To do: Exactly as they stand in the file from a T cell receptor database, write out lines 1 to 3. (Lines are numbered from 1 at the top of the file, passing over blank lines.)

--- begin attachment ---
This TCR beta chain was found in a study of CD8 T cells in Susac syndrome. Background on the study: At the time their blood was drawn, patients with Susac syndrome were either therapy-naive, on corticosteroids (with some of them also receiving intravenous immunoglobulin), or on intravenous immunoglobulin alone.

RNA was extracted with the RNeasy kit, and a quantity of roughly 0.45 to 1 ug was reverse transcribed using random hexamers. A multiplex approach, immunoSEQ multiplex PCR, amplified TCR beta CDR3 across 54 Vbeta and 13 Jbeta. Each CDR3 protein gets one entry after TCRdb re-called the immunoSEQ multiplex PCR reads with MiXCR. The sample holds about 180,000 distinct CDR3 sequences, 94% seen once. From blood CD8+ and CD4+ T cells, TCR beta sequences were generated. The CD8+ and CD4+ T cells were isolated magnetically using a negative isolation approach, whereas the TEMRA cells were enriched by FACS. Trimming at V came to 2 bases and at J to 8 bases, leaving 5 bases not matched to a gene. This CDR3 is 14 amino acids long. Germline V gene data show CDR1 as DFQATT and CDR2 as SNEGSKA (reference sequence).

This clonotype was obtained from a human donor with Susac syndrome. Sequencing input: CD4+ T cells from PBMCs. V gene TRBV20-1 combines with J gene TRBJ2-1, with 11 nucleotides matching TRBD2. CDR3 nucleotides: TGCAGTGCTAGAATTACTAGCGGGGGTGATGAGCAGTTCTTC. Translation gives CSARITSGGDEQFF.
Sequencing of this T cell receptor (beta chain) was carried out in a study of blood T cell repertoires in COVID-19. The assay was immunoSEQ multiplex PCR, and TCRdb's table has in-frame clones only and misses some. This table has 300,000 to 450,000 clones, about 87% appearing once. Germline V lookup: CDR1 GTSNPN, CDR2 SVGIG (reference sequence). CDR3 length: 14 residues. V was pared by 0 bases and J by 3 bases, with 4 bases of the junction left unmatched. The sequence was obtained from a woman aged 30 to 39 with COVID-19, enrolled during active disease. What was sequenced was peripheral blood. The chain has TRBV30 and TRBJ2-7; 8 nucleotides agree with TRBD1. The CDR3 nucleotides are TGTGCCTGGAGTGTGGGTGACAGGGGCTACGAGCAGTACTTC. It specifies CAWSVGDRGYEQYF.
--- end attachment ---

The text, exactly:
This TCR beta chain was found in a study of CD8 T cells in Susac syndrome. Background on the study: At the time their blood was drawn, patients with Susac syndrome were either therapy-naive, on corticosteroids (with some of them also receiving intravenous immunoglobulin), or on intravenous immunoglobulin alone.

RNA was extracted with the RNeasy kit, and a quantity of roughly 0.45 to 1 ug was reverse transcribed using random hexamers. A multiplex approach, immunoSEQ multiplex PCR, amplified TCR beta CDR3 across 54 Vbeta and 13 Jbeta. Each CDR3 protein gets one entry after TCRdb re-called the immunoSEQ multiplex PCR reads with MiXCR. The sample holds about 180,000 distinct CDR3 sequences, 94% seen once. From blood CD8+ and CD4+ T cells, TCR beta sequences were generated. The CD8+ and CD4+ T cells were isolated magnetically using a negative isolation approach, whereas the TEMRA cells were enriched by FACS. Trimming at V came to 2 bases and at J to 8 bases, leaving 5 bases not matched to a gene. This CDR3 is 14 amino acids long. Germline V gene data show CDR1 as DFQATT and CDR2 as SNEGSKA (reference sequence).

This clonotype was obtained from a human donor with Susac syndrome. Sequencing input: CD4+ T cells from PBMCs. V gene TRBV20-1 combines with J gene TRBJ2-1, with 11 nucleotides matching TRBD2. CDR3 nucleotides: TGCAGTGCTAGAATTACTAGCGGGGGTGATGAGCAGTTCTTC. Translation gives CSARITSGGDEQFF.